Paris: A person in sustained remission from HIV-1, the virus that causes AIDS, shows that the disease may one day be curable, the International AIDS Society (IAS) said Tuesday.
Reacting to the case of the patient in London who had no sign of the virus for nearly 19 months after undergoing a bone marrow transplant, the group said it demonstrated "proof of concept that HIV is curable."
"The hope is that this will eventually lead to a safe, cost-effective and easy strategy to achieve these results using gene technology or antibody techniques," said IAS President Anton Pozniak.
A second person is in sustained remission from HIV-1, the virus that causes AIDS, after ceasing treatment and is likely cured, researchers were set to announce at a medical conference Tuesday.
Ten years after the first confirmed case of an HIV-infected person being rid of the deadly disease, a man known only as the "London Patient" has shown no sign of the virus for nearly 19 months, they reported in the journal Nature.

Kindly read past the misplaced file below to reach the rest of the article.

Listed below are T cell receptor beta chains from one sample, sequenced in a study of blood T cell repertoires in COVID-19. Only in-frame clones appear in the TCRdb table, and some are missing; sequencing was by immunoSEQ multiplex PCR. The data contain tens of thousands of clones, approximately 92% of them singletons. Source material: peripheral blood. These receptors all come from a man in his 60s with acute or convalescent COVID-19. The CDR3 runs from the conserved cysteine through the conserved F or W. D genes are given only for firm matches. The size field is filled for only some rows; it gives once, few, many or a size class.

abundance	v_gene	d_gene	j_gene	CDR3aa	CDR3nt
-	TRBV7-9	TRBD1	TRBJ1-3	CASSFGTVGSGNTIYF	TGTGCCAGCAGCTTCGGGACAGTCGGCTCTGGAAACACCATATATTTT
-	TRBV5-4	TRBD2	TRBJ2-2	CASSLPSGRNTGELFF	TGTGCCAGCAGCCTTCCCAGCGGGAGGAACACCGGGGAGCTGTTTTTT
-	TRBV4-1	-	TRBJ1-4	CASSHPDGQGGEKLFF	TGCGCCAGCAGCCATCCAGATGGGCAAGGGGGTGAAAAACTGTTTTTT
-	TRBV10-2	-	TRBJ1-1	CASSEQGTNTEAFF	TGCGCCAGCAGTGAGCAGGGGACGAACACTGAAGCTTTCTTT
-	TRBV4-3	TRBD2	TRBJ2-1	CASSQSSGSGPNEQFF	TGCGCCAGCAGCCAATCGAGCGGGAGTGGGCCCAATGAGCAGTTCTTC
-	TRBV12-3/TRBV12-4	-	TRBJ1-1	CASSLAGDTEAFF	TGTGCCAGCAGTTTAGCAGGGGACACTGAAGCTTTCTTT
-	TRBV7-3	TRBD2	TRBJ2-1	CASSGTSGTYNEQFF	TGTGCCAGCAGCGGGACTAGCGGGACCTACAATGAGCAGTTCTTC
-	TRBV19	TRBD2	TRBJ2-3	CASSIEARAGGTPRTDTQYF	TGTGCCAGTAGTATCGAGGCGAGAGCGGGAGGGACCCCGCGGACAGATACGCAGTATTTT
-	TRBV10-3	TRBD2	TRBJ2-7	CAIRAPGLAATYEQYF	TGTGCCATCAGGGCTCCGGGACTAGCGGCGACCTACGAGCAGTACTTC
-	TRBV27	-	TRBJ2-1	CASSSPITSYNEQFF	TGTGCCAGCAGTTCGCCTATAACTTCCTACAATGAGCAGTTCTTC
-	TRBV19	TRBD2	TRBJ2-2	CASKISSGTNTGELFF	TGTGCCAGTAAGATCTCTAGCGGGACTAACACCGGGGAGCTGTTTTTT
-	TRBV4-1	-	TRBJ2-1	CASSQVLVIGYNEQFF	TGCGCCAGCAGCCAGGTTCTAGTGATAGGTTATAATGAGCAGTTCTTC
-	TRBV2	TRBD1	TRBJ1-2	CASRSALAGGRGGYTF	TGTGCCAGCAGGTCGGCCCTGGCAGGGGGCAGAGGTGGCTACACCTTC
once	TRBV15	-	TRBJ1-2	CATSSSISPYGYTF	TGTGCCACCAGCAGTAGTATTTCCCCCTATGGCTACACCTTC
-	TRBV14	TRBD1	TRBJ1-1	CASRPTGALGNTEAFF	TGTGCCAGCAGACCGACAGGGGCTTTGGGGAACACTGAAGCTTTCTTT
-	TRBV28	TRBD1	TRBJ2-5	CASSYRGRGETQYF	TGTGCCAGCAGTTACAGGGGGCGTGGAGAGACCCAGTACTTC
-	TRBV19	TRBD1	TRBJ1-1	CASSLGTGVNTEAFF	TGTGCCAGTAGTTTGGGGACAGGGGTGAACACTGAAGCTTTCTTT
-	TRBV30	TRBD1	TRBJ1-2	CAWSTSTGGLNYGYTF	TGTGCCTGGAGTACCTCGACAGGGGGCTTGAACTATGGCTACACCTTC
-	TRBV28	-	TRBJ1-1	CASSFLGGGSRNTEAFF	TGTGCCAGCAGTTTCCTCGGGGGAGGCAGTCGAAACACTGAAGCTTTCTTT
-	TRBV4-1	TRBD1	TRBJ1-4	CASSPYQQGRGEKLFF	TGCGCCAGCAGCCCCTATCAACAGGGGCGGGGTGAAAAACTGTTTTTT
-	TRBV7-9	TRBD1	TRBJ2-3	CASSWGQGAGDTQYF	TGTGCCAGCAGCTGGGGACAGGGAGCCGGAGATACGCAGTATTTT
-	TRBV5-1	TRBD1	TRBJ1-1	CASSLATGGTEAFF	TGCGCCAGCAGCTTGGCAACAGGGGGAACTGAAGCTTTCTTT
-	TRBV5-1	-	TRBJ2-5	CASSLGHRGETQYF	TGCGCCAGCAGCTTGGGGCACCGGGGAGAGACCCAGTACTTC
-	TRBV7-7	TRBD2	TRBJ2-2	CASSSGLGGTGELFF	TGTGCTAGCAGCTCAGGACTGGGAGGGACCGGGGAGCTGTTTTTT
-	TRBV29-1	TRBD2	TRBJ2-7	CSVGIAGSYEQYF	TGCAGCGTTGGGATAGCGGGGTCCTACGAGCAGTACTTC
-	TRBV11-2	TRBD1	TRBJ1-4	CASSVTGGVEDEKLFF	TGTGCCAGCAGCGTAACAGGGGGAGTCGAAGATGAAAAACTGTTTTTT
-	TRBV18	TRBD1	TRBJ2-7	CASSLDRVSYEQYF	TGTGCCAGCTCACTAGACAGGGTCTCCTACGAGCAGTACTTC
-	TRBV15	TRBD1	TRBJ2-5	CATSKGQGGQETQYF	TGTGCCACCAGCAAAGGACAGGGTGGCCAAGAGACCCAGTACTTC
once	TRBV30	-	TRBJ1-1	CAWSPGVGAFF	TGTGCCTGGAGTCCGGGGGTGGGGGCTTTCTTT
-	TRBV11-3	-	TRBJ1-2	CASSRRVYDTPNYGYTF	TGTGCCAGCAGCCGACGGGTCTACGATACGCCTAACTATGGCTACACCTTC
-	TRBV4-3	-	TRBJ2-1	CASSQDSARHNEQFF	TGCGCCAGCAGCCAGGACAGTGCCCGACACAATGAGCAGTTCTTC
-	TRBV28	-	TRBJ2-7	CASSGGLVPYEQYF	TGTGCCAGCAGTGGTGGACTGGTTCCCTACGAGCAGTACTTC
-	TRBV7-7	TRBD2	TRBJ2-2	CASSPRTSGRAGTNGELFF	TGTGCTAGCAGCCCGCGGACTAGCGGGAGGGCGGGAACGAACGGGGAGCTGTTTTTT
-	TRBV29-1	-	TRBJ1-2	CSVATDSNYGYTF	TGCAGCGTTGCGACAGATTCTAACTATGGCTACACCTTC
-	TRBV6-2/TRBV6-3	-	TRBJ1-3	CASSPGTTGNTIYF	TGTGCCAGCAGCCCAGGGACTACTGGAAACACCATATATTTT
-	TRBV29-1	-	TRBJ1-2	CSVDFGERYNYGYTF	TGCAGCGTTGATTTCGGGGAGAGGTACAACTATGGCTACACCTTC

Both patients had received bone marrow transplants to treat blood cancers, receiving stem cells from donors with a rare genetic mutation that prevents HIV from taking hold.
"By achieving remission in a second patient using a similar approach, we have shown that the Berlin Patient was not an anomaly," said lead author Ravindra Gupta, a professor at the University of Cambridge, referring to the first known functional cure.